Second, a character's strength score will still affect these skills indirectly, because when a character is overburdened, their agility score will simply be reduced based on how burdened they are. A character with a light load has no penalty. A character with a medium load may have a penalty from -2 to -4 to agility, to be based on future playtesting. A character with a heavy load may have a penalty from -4 to -6.
This extends to staggering with a very heavy load (beyond carrying capacity) which would reduce a character's agility by as much as -8. Dragging a very, very heavy load will only reduce agility when it comes to movement speed, considering how easily it is for a character to let go of the load. Of course, if they are tethered to the load, or refuse to stop dragging/pushing the load, I may have it so that their agility score is reduced by as much as 10 or more.
Third, when it comes to movement speed itself, a character's walking movement speed (default feet per round) will simply be twice the agility score, rounded to the nearest five. This means that a character with an agility of 7-8 has a 15" movement speed, 9-11 has a 20" movement speed, 12-13 a 25" movement speed, 14-16 a 30" movement speed, moving up the table. A character with an agility score of one has a movement speed of 0" and can only move 5 feet in a round by using a full round action.
A hustling character is treated as normal, per the rules. If hustling would deal nonlethal damage, (such as extended out of combat travel) it deals endurance point damage instead.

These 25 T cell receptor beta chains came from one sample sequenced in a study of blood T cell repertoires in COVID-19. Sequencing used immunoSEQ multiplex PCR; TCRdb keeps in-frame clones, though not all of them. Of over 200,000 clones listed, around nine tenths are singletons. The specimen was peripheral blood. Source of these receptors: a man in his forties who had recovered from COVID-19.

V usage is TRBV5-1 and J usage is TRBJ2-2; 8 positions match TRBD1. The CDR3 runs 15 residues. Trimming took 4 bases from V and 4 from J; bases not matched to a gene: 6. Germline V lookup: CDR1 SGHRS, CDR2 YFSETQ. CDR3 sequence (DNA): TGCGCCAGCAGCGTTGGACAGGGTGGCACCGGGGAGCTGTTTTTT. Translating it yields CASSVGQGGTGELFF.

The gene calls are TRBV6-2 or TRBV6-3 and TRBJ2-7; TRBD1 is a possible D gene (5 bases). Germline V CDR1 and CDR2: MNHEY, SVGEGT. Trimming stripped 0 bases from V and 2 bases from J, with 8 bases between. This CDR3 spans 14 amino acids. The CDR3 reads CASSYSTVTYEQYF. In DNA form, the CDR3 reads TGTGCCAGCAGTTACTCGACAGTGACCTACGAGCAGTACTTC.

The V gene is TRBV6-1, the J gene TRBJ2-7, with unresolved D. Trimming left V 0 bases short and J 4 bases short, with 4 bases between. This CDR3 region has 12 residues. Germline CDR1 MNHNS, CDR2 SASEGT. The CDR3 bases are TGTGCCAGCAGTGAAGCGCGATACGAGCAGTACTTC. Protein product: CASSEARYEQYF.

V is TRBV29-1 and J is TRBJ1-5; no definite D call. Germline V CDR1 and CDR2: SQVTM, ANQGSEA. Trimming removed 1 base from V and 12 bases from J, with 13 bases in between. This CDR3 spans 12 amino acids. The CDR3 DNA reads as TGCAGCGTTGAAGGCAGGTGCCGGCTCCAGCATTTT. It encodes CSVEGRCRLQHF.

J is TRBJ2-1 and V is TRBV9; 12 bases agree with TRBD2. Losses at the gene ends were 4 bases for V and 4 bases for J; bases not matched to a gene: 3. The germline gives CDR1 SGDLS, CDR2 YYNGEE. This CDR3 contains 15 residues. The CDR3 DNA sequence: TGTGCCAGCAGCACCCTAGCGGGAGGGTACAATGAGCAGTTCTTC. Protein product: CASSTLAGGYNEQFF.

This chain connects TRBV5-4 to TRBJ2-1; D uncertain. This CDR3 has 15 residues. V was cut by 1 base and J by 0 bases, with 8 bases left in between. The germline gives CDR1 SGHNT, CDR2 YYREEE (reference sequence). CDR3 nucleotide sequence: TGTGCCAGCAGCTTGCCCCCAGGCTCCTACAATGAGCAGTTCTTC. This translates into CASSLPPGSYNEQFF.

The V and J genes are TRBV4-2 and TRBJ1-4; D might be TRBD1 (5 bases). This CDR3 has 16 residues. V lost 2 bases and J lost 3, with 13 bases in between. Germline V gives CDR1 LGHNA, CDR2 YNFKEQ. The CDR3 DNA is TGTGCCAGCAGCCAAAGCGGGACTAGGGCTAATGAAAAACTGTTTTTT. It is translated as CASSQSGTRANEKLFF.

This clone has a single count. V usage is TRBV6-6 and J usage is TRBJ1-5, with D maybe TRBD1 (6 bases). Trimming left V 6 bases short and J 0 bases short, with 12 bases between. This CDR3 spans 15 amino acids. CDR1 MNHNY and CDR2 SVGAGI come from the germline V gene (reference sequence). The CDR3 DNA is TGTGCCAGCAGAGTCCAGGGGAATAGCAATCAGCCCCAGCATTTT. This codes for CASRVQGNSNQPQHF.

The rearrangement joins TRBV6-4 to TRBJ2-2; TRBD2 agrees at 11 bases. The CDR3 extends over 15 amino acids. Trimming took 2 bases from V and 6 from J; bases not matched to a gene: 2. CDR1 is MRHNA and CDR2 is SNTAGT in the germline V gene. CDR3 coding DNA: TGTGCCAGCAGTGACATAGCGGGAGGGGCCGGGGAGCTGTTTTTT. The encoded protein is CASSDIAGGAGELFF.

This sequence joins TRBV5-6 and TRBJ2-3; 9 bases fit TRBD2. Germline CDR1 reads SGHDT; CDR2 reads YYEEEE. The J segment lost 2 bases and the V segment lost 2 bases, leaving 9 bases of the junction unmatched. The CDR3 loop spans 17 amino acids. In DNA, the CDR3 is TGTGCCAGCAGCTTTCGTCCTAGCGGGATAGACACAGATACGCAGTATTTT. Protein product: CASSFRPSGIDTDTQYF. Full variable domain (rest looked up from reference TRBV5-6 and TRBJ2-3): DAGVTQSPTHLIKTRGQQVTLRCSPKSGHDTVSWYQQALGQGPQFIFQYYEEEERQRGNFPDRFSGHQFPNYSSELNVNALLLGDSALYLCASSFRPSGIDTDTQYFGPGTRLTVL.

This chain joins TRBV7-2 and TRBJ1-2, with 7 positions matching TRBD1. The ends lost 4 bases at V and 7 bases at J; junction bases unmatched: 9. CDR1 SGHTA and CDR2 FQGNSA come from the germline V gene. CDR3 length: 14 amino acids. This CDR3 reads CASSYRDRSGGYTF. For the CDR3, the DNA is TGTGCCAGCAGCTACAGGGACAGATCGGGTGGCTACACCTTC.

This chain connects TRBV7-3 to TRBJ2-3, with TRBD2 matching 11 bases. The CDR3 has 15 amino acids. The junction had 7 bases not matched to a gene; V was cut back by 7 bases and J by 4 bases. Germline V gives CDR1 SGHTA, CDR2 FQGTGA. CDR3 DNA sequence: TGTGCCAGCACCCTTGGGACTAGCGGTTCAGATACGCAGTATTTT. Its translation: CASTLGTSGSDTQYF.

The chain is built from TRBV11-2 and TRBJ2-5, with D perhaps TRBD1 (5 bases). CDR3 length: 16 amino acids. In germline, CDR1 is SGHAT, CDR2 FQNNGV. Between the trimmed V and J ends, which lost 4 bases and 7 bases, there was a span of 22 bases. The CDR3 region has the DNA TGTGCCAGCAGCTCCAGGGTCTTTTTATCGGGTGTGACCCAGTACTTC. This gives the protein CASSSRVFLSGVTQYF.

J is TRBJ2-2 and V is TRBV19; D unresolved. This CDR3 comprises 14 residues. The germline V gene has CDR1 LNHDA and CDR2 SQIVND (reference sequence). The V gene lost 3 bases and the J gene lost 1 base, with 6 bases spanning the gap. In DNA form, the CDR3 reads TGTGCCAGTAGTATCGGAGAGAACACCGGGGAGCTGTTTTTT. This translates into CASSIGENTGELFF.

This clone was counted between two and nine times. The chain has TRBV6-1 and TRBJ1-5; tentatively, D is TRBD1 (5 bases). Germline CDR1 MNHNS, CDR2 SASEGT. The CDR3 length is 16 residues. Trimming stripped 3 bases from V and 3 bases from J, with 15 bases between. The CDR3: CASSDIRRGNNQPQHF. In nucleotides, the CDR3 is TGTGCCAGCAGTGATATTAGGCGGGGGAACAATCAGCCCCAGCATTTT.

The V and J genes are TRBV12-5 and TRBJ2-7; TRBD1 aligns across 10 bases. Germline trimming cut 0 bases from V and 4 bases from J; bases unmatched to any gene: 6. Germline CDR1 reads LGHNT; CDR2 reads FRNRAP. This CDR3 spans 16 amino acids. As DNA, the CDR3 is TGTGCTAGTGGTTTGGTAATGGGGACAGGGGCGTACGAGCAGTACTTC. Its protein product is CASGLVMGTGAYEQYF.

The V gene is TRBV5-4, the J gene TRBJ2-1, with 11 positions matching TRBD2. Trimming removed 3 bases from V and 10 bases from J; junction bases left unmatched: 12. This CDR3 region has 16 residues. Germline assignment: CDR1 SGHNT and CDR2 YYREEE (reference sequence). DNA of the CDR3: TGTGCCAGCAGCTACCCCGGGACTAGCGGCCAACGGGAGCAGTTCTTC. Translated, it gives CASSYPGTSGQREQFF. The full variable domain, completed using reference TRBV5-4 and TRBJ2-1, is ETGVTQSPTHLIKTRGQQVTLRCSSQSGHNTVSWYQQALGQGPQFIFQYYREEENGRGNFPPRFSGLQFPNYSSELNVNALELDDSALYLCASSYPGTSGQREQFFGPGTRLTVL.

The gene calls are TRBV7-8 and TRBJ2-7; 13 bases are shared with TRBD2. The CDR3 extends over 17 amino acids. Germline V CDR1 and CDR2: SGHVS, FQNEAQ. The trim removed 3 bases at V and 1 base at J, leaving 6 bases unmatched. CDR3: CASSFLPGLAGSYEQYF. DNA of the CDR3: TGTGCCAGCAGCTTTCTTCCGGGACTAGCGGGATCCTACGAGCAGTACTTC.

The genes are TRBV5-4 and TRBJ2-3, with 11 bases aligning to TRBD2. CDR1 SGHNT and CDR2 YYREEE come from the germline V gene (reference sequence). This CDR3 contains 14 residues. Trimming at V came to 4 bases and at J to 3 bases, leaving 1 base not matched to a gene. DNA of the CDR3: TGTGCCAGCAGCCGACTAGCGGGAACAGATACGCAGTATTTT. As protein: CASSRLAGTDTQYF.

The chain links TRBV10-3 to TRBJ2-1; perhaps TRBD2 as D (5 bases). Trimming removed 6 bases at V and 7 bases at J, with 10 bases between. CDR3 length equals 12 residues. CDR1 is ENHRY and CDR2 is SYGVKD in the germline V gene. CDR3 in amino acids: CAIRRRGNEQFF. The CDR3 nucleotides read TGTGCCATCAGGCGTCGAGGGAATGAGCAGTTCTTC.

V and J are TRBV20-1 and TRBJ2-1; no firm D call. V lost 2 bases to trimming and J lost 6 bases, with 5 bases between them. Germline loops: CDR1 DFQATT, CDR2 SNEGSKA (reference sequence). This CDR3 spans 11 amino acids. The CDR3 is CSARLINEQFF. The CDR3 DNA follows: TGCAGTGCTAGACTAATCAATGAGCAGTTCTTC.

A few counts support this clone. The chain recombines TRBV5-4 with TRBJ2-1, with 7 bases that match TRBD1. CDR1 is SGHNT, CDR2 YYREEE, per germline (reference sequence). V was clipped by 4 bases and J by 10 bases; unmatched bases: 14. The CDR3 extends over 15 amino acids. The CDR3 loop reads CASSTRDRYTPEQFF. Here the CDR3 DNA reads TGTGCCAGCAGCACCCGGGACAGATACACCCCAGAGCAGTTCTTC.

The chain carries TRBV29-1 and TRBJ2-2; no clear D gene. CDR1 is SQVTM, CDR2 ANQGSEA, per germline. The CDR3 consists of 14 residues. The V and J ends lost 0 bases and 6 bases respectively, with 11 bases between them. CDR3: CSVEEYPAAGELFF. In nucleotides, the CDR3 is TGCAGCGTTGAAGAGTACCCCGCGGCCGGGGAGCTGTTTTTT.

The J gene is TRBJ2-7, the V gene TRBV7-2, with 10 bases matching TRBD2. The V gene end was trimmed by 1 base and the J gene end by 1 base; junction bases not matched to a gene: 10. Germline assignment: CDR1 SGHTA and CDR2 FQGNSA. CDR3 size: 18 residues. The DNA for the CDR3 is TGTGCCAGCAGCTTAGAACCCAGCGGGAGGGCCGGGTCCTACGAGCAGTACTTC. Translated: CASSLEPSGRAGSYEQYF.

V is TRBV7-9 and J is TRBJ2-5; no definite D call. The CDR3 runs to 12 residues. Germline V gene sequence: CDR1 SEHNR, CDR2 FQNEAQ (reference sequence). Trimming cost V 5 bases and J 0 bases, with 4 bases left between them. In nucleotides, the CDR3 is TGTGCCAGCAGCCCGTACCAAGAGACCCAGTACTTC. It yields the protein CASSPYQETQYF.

A running character, however, must spend one endurance point for every square crossed in the move action they spend running. This may seem very expensive, however, there is a special rule for the endurance point system I have mentioned before - catching one's breath.
In general, a character in combat can spend a full round action catching his breath. This allows him to regenerate a number of endurance points equal to his current vitality score in that round. Making any other actions (including a full defense action) means that only half of one's vitality score (rounded down) is recovered. If a character is dealt damage from an attack of opportunity (or the equivalent), no endurance point damage is recovered.
Normally, a character will always start combat with full endurance points, having had time to recover from their superficial wounds and their physical exertion between encounters. Long-term damage will be represented by ability score damage only.
The only time a character would not have full EP is if that character were suffering endurance point damage outside of combat. Suffering endurance point loss outside of combat is assuming that the character has been pacing himself and catching his breath along the way, and any damage left over is beyond their current ability to recover. Endurance point damage suffered outside of an encounter regenerates at the same rate as nonlethal damage would.
Because of this, when a character enters combat with endurance point damage, that damage is considered their current maximum EP, and endurance points cannot be increased beyond this level by catching one's breath or binding one's wounds. A healing spell however can increase endurance points beyond this level, and any endurance point amount reached through healing magic is considered the new temporary EP cap.
To address possible confusion, healing magic cannot increase one's temporary cap to endurance point damage beyond one's normal maximum EP.
When it comes to movement outside of combat, a character's base movement speed is calculated using whichever stat is lower - agility or vitality. If a character's agility is 15, and their vitality 10, they will still have a tactical movement speed of 30" during an encounter. However, because their vitality is 10, their movement speed for long distance travel is treated as if it were base 20".
A full table describing these movement speeds and how they relate to agility and vitality, based on the movement speed table in the SRD, will be provided at a later date.
Edit: Added five new fields to the campaign overview post, covering demons, the afterlife, and setting metaphysics.
Last edited by Seiun; Tuesday, 9th October, 2007 at 01:01 AM.